Prime Minister Modi’s policies are populist only in the conventional sense that they work to address the concerns of the common people. In fact, Modi’s populism is about changing the habits and mindset of the masses. His populism is about making people not just citizens, but stakeholders in India’s growth story. Modi defied conventional political populism by way of reduction of subsidies and introduction of Direct Benefit Transfer policies. For the first time in India, a scheme by the name ‘Give It Up’ was launched by the Ministry of Petroleum, asking well-off people to give up their gas subsidies. Over 20 million people have responded to the call, thus allowing gas connections to be provided to the same number of rural poor families. This kind of populism has helped in improving the health and hygiene of the rural folk besides helping address carbon emission issues. Similarly, Modi’s Ujala scheme has led to the distribution of over 230 million low-energy consuming LED bulbs across the country. This populism has not only helped in reducing energy consumption but has also reduced electricity bills by Rs 1,200 crore.
Modi’s populism can be seen in his endeavour to build about 50 million toilets in the country’s rural belt. They have helped in improving hygiene at one level, while at another level they were helpful in addressing the health, security and educational concerns of rural women. Through seemingly populist schemes like Mudra, Start Up & Stand Up India, the Modi Government has been able to encourage rural youths from becoming mere job seekers to job creators. In the last three years, millions of jobs have been created especially in the rural and informal sector through such lending.
If there is any one scheme that clearly portrays political populism, it was the demonetisation programme. It was directed against the country’s corrupt elites who loot the country and hide it as black money. Through demonetisation, the Government has been able to break the backbone of the parallel economic establishment in the country. Today, our economy is clean and transparent. The Government has done away with hundreds of obsolete laws, paving the way for ease of doing business.
The Digital India campaign, together with the Aadhaar card, has revolutionised the delivery of public services in India. Today, a citizen can access any public service – whether it is an appointment in a government hospital or a passport application or the electricity connection – through the click of a button on his mobile. Our worthy elites are trying to block it by raising the bogey of privacy. Jonah Goldberg, in her book Liberal Fascism calls these elites ‘Suit-and-tie radicals’.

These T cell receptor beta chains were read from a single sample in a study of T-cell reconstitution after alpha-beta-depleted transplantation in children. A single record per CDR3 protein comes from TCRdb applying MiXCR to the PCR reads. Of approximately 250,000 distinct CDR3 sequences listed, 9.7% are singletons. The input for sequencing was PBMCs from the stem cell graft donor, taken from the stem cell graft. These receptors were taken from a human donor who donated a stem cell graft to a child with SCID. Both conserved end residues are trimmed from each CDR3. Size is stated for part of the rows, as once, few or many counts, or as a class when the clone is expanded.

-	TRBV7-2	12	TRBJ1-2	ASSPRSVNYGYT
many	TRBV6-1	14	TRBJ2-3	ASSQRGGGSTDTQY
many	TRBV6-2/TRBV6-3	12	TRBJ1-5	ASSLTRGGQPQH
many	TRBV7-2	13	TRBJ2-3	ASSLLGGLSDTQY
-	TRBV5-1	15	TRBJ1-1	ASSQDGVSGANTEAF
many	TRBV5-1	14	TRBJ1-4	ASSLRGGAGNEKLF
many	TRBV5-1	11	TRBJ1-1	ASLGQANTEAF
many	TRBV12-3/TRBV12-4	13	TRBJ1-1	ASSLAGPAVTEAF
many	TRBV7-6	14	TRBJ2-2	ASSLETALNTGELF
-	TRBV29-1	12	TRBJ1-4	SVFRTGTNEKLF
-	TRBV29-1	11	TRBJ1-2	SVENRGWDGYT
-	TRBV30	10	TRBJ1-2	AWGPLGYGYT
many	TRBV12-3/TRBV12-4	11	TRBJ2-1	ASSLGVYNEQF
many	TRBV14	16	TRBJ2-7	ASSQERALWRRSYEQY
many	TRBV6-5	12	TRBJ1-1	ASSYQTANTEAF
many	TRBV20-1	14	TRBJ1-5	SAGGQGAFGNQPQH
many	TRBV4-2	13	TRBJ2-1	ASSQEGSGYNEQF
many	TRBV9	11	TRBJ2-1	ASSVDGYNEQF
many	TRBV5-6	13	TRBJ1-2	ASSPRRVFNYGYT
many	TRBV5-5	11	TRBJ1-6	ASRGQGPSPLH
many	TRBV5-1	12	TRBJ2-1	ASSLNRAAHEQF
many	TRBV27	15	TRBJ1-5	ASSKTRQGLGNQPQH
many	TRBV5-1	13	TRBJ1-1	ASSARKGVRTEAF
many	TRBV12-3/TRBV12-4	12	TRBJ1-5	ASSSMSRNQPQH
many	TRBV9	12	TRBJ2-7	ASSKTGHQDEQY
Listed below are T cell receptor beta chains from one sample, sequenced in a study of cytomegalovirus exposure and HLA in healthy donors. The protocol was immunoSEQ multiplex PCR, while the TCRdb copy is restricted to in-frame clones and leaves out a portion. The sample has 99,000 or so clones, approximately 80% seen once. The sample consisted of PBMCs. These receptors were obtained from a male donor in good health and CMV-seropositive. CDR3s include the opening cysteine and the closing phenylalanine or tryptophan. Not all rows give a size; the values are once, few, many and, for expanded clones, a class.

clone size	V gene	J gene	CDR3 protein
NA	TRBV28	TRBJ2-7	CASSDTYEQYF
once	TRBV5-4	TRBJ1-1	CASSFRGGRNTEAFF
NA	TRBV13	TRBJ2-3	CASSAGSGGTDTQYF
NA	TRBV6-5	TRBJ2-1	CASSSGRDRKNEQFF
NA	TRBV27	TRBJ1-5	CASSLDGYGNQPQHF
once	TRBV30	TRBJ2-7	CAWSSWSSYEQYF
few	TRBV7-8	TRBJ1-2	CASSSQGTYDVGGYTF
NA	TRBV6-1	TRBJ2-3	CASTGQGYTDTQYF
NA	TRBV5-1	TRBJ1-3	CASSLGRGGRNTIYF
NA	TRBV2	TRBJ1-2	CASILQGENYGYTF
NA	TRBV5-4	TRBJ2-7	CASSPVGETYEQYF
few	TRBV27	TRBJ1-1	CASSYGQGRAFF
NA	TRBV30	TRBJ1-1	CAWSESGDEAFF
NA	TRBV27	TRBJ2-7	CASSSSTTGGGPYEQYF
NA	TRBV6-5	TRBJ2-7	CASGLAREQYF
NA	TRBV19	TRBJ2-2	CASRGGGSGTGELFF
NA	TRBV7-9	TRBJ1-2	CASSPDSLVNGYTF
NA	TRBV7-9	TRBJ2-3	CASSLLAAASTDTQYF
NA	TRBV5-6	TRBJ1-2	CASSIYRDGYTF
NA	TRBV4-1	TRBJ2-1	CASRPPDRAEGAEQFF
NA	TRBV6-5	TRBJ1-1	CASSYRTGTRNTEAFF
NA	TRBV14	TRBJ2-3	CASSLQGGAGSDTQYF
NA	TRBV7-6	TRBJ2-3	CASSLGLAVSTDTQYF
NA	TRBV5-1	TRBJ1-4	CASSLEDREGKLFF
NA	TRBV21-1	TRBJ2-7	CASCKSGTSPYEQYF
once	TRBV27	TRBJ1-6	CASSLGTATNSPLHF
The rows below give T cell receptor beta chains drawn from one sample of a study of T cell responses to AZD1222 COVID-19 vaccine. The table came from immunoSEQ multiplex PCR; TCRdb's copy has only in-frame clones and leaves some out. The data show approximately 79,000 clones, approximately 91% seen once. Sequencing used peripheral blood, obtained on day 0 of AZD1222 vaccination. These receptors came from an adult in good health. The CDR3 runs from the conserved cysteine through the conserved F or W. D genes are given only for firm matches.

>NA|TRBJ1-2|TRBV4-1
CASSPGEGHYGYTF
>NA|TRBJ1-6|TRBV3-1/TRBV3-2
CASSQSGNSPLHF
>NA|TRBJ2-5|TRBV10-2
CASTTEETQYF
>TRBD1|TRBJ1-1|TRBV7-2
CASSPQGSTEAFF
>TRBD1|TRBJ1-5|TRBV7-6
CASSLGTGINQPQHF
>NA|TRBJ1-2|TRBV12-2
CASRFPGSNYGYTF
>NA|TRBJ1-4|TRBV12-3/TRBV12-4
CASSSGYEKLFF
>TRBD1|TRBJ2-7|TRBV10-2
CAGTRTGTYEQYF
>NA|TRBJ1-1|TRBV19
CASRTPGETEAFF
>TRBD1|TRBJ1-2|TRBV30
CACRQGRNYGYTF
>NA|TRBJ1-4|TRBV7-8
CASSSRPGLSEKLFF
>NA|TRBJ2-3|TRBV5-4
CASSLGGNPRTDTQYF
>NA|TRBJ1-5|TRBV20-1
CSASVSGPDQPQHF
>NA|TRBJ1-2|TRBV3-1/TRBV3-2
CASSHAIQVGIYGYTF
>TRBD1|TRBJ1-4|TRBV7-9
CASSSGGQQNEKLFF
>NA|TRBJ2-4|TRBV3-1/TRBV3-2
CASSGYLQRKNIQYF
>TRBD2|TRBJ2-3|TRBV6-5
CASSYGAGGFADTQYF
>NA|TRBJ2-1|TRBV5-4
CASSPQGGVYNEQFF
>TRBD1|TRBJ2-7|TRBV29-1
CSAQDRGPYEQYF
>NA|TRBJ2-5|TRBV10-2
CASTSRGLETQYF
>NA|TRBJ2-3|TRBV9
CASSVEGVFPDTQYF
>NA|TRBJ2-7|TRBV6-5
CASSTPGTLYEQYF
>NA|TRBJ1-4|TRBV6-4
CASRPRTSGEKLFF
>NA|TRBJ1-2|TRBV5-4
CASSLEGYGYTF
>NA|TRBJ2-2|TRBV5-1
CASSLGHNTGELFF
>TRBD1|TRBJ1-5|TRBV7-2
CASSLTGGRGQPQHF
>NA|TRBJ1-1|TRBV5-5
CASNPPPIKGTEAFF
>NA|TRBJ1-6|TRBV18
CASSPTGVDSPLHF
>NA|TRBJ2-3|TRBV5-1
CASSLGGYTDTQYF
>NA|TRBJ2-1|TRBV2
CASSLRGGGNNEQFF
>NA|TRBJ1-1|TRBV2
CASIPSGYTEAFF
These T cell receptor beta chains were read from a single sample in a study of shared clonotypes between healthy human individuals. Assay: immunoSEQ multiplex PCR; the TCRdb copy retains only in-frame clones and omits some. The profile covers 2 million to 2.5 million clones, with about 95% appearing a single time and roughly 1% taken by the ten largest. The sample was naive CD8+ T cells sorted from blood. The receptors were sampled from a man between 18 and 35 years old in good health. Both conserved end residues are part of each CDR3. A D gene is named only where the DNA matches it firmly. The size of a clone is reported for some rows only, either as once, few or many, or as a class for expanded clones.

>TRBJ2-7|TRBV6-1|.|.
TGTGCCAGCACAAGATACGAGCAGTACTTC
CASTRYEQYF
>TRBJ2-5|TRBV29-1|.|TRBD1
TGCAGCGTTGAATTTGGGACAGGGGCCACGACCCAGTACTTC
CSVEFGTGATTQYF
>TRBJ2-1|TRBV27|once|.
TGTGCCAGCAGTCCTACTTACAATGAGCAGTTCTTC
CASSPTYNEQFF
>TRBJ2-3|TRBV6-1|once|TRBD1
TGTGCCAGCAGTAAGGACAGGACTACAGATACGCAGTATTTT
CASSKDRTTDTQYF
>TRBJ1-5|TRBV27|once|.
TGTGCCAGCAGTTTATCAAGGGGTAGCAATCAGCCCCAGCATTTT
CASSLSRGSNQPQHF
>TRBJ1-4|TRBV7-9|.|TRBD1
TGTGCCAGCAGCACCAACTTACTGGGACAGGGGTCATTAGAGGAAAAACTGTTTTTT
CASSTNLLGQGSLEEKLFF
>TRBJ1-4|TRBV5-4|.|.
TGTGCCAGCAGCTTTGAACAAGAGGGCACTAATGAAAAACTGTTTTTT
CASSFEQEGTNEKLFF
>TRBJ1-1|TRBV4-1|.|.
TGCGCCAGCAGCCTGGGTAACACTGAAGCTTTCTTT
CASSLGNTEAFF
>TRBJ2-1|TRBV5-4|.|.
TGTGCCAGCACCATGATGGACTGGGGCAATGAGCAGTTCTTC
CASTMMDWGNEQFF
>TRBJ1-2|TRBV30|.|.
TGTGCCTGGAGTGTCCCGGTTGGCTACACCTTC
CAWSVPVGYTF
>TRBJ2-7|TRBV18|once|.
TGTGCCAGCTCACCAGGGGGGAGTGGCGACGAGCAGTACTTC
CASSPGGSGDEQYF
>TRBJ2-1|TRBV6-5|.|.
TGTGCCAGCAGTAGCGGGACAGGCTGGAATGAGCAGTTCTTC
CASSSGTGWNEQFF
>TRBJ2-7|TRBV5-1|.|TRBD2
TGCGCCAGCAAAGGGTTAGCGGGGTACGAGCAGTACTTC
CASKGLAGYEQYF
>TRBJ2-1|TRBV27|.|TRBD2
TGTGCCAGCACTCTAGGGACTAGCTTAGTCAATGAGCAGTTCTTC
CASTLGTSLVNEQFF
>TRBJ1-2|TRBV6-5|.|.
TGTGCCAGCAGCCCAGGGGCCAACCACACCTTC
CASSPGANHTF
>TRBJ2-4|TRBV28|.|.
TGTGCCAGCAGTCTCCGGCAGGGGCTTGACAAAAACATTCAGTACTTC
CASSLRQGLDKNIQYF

Modi’s popularity soars today and his reforms are strengthening India. A range of internal and external agencies – PEW or Moody’s or Bloomberg – vouch for it. Here is a leader who has defied the conventional political wisdom of incumbency and improved on his approval ratings after three and half years in power, purely based on his performance. The country’s ease of business ratings, investor confidence indicators and overall approval ratings of the government remain undisputedly high.
It is this popularity that the elites want to destroy by pejoratively calling it populism. Their frustration lies in the fact that many an institution that they had captured earlier is slipping out of their hands. The masses are awakened today. Social media has transformed the way society thinks. The mainstream media, sections of which have been bastions of the liberal elites, have been tamed to a large extend by the explosion of the social media. Social media is the most democratic media. Today we find many of the elites complaining about it, calling it populist tool because it can no longer be ‘guided’ or ‘controlled’.
Let me conclude with sane advice. Jonathan Haidt, a renowned social and cultural psychologist, in his excellent book The Righteous Mind, refers to a conversation between Plato’s brother Glaucon and Socrates. Glaucon asks Socrates to prove that a just man with a bad reputation is better than an unjust man who is widely thought to be good. Socrates gives an analogy: A just city is one in which there is cooperation, division of labour and harmony. All contribute to the common good. In an unjust city one group’s gain is another’s loss, the powerful exploit the weak, and the city is divided against itself. Hence, Socrates argues that philosophers must rule, for, only they will pursue what is truly good, not just what is apparently good and good only for themselves.
Socrates applies the same to a person and concludes that reason must rule the good person. If reason rules, then it cares about what is truly good, not just about the appearance of virtue. Prime Minister Modi is a man of reason. His government is committed to what is really good, populist or otherwise.
(This is an edited version of Ram Madhav’s keynote address at the Asia Global Summit, 2017, held in Hong Kong and was first published in OPEN Magazine.)